Some Seton students participated in the SNAP, or Supplemental Nutrition Assistance Program, Food Challenge, a program created by the Society of St. Vincent de Paul and the Ozanam Center in Over-the-Rhine to increase awareness of poverty and its effects on nutrition.
Mary Ritter’s health class embraced the challenge, but it was Kate Schlosser, Seton French teacher and former Urban Plunge Retreat chaperone, who brought this to Seton. To complete the challenge, students had to shop for and prepare a meal with limited resources according to government regulations.
Students were in groups of three, to simulate a family. Each "family' of students had the maximum possible amount of $4.20 to spend on unprepared food for a meal.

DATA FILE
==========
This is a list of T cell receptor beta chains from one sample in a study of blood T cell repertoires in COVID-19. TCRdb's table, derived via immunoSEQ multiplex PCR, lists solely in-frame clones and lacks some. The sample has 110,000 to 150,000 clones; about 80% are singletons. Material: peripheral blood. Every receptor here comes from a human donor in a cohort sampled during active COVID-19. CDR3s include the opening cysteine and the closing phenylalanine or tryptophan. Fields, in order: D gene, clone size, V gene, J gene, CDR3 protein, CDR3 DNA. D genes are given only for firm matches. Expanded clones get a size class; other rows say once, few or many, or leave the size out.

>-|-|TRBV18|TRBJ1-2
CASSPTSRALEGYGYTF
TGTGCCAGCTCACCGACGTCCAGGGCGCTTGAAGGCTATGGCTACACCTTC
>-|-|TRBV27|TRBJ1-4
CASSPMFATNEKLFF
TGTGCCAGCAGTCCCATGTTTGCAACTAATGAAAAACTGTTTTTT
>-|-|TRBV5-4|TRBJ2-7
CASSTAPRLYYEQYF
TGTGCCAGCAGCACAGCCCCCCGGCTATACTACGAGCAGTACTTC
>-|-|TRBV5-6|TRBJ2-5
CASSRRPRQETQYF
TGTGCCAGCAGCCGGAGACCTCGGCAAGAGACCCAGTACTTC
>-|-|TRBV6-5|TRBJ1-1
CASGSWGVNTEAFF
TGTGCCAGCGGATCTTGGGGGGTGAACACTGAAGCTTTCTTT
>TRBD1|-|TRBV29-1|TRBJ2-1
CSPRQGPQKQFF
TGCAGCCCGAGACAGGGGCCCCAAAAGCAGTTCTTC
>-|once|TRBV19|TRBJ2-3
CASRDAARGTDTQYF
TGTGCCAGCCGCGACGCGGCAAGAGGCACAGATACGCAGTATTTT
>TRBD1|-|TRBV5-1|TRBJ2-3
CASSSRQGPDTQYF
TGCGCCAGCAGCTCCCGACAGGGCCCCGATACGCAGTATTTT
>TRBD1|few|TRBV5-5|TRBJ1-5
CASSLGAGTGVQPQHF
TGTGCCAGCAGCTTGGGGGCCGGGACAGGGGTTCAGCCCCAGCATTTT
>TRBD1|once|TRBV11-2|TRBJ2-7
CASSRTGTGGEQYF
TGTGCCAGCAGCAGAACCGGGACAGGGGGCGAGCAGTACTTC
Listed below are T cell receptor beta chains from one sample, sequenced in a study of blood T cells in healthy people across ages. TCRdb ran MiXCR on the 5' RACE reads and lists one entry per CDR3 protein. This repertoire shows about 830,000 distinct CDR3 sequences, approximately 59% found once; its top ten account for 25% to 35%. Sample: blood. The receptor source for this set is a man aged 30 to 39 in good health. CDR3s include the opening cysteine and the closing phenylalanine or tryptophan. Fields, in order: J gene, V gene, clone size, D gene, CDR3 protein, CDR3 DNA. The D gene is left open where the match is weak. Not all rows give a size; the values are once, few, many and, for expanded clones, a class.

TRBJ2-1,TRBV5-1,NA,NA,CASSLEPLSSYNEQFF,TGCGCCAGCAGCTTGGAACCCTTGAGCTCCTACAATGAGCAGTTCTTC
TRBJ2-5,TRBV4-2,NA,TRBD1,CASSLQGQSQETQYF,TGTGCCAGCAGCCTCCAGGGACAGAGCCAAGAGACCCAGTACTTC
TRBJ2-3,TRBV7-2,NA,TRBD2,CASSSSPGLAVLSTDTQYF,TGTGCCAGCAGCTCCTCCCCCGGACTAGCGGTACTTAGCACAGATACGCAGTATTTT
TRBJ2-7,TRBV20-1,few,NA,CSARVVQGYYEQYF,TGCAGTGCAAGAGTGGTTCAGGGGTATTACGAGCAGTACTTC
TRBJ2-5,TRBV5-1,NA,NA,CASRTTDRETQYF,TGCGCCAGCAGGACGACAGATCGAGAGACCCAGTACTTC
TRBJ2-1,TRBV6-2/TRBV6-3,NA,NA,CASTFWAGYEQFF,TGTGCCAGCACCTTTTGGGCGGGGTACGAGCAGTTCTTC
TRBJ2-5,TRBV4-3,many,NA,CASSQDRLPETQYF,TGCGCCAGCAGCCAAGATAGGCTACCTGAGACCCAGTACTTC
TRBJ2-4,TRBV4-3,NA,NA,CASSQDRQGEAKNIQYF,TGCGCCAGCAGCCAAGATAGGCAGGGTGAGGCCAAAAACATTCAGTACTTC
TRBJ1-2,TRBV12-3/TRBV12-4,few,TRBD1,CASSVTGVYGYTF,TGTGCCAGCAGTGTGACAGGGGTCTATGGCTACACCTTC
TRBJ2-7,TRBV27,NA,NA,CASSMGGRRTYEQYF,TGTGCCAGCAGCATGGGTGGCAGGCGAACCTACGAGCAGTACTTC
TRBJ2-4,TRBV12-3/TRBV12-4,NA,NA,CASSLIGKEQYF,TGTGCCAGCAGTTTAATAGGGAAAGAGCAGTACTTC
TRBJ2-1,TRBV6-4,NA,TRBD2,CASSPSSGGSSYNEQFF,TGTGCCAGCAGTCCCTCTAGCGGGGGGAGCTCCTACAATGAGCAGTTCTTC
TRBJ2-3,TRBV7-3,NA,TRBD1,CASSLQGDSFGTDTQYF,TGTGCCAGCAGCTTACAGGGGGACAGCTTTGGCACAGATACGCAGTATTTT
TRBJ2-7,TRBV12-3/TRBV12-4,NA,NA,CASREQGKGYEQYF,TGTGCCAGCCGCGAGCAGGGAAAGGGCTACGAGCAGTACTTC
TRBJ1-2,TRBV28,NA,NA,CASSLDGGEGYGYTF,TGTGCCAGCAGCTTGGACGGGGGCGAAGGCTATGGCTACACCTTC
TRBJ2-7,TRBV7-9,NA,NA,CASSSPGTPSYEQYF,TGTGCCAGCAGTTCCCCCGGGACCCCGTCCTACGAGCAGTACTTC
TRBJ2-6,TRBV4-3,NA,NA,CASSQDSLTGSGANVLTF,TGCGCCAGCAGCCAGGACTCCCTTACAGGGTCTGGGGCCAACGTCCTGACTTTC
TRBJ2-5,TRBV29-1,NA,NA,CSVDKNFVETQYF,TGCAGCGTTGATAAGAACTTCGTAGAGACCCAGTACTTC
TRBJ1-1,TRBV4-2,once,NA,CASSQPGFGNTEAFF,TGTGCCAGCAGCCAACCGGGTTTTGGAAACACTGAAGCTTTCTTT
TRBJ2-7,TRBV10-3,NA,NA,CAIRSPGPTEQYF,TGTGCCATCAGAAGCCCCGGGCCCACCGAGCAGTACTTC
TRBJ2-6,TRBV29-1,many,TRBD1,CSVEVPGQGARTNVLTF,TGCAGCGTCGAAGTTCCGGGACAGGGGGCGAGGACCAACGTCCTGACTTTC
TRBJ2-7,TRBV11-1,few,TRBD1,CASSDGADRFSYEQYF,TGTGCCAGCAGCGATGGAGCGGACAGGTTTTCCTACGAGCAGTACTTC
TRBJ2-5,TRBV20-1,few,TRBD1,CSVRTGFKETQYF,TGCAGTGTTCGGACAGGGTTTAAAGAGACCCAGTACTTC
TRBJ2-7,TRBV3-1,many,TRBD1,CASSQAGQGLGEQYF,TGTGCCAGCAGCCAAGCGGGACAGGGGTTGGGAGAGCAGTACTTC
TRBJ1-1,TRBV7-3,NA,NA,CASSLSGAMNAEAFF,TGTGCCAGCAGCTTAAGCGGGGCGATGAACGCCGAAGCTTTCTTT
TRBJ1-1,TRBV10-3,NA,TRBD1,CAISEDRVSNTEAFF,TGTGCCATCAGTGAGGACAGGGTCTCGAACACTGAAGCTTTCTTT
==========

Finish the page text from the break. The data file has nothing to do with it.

“Students were initially daunted by the restricted funds,” Schlosser said, “buteach group found a way to make a meal for three: pancakes and fruit, grilled cheese and soup, and spaghetti with garlic bread.”
“The SNAP challenge made me more aware of how hard it is find a healthy meal for a family with only a very limited amount of money to spend,” senior Emma Bruggeman said. “I didn’t think that this challenge would be difficult, but when I got to the store, I realized it was very hard to stay under the $4.20 budget we were given. It’s a good reminder that there are people around me having to provide for their family like this every day.”
The experience gave all involved new perspectives on the value of food and the struggles of people with low-income.
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